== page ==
The Toronto Public Library (TPL) was hit with ransomware late last month, which paralyzed parts of its network and shut down some services.
In an announcement published on a temporary website hosted on Typepad (as the tpl.ca site was offline at the time), the organization confirmed the attack, saying it will probably take a few days before everything’s back to normal:
“TPL has proactively prepared for cybersecurity issues and promptly initiated measures to mitigate potential impacts,” the notice reads. “We have engaged with third-party cybersecurity experts to help us in resolving this situation. We do anticipate though that it may take several days before all systems are fully restored to normal operations.”
Limited effect on email
BleepingComputer reports that besides the temporary shutdown of the tpl.ca website, the ransomware attack prevented people from accessing their online accounts, and caused outages in the tpl:map passes and digital collection services. What’s more, public computers and printing services were also rendered unavailable.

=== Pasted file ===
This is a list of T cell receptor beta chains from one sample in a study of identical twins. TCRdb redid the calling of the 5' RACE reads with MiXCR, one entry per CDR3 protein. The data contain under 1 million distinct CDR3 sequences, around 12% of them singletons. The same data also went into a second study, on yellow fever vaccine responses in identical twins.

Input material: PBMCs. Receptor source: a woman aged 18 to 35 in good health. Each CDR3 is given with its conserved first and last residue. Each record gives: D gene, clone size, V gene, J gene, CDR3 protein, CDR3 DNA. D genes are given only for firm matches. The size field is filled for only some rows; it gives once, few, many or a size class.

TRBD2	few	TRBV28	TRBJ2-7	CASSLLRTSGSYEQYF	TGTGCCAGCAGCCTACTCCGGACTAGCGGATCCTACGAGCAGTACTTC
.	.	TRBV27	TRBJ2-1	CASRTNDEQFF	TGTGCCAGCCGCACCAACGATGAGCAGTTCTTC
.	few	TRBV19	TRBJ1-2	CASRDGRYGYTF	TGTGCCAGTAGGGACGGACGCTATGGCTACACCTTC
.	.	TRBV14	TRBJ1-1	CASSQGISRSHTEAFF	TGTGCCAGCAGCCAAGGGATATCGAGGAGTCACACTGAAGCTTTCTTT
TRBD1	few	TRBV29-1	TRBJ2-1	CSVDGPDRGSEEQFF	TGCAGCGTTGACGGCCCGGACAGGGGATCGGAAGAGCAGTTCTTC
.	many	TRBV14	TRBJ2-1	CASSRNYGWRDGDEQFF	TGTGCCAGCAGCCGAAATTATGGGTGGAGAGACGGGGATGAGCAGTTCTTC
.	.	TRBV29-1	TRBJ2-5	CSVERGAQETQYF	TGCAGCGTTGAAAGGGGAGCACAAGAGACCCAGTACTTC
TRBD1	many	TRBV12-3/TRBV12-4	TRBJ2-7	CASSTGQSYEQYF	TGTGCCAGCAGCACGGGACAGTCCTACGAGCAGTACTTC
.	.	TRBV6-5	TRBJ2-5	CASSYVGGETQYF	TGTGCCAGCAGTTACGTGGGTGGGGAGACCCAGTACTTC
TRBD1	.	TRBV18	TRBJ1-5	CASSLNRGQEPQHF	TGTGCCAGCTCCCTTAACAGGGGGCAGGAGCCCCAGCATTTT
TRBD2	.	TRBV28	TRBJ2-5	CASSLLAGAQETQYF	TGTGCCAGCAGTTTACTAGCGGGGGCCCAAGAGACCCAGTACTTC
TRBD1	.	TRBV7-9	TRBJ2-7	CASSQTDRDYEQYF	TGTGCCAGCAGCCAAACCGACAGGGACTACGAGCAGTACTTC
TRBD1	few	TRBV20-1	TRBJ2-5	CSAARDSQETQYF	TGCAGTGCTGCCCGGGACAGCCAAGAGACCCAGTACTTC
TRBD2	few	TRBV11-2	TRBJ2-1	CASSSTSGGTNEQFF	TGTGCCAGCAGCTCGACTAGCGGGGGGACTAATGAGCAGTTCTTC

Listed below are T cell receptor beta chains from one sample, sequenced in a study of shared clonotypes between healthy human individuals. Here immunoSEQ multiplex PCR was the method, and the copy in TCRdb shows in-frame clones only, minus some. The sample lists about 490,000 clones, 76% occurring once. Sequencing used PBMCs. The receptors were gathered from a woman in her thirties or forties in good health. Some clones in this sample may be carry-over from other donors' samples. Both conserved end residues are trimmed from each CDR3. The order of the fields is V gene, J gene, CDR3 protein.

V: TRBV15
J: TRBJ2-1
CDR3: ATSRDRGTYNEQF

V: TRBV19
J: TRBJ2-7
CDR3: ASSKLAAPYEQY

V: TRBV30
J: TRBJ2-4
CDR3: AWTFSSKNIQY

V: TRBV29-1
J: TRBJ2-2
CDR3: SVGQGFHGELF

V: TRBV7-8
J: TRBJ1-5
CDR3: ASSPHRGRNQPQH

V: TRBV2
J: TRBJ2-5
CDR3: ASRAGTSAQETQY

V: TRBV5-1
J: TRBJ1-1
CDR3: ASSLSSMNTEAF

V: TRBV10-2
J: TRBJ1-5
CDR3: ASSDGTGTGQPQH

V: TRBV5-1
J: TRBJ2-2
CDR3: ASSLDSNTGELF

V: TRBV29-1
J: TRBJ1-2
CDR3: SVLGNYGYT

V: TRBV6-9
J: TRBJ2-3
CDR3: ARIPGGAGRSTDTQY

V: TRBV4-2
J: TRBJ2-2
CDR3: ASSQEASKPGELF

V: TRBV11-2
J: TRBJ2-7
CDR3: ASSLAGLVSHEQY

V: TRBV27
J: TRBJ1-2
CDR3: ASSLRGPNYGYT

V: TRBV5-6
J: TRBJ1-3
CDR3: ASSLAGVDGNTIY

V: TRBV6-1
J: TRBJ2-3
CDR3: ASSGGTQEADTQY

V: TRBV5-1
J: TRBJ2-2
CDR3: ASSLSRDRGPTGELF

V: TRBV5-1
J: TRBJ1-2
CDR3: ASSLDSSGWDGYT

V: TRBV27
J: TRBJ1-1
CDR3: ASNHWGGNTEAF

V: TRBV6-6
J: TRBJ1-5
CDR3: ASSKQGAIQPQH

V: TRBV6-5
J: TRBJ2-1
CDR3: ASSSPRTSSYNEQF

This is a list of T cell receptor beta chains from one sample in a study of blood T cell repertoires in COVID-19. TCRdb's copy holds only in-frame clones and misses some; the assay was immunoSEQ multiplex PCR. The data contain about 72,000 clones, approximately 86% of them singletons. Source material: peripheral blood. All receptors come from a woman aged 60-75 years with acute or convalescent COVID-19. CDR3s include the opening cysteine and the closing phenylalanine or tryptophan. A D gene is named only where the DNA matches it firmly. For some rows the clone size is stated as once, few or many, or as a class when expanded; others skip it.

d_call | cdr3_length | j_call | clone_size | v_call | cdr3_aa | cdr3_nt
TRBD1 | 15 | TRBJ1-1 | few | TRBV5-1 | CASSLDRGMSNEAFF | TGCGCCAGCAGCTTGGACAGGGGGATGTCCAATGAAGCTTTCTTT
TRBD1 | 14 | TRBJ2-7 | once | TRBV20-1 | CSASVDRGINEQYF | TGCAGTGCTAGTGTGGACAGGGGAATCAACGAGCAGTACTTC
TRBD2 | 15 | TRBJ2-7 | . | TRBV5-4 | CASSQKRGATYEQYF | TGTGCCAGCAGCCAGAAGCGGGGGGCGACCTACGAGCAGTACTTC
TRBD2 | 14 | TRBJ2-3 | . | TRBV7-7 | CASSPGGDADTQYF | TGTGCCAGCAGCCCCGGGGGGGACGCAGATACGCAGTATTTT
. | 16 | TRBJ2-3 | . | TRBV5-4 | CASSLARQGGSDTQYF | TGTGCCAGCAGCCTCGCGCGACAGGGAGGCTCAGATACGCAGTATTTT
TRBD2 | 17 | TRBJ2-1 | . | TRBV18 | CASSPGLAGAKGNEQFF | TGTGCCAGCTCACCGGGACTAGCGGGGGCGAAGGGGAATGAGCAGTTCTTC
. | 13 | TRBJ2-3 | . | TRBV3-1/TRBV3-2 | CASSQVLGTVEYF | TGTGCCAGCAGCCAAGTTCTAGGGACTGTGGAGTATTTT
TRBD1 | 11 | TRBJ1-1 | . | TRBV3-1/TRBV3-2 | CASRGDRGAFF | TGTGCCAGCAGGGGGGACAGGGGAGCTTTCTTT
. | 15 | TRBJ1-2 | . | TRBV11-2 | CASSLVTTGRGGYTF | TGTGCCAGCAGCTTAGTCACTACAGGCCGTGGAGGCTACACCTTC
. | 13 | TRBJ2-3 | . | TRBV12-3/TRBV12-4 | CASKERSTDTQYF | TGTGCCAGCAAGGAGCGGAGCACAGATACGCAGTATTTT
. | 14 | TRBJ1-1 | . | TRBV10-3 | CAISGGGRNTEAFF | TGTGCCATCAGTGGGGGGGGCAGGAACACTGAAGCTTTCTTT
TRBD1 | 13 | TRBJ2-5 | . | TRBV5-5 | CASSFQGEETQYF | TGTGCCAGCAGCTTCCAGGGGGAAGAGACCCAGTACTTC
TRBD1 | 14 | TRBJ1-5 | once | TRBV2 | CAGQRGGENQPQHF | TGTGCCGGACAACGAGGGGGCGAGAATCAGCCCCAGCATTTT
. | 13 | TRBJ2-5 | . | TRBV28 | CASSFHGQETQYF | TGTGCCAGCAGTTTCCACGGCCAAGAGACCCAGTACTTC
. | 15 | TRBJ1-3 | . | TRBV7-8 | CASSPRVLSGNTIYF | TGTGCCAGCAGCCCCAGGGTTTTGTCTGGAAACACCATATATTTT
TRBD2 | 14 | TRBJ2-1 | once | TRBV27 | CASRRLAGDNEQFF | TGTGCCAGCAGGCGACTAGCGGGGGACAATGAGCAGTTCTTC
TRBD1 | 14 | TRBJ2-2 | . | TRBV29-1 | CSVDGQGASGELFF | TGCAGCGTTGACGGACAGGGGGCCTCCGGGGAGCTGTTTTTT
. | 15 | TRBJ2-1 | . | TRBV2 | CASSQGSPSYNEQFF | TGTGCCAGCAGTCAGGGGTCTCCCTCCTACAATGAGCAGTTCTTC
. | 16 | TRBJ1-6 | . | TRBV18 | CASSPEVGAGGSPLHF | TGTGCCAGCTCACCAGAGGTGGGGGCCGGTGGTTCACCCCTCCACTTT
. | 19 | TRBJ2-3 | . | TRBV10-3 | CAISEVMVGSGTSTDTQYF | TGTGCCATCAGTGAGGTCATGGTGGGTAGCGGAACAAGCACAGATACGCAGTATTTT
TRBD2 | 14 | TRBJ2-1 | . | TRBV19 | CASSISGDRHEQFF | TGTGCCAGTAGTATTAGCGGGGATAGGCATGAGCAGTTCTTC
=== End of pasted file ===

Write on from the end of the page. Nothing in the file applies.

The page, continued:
The good news is that phones were not impacted, and the attack had limited effect on email: those who were logged into their Office 365 accounts at the time of the attack remained logged in. Everyone else got locked out.
TPL shut down all remaining systems as a precaution. At the time, there was no evidence of personal information being stolen. However, a source told BleepingComputer that TPL’s main servers weren’t encrypted.
The publication also obtained a screenshot of the ransom note, which apparently came from Black Basta. We don’t know how much money the operators are asking for in exchange for the decryption key (and possibly keeping sensitive data hidden). TPL is Canada’s largest public library with a $200+ million annual budget.
Black Basta was first seen in April last year, and has since then grown to become one of the biggest and most dangerous ransomware operators out there.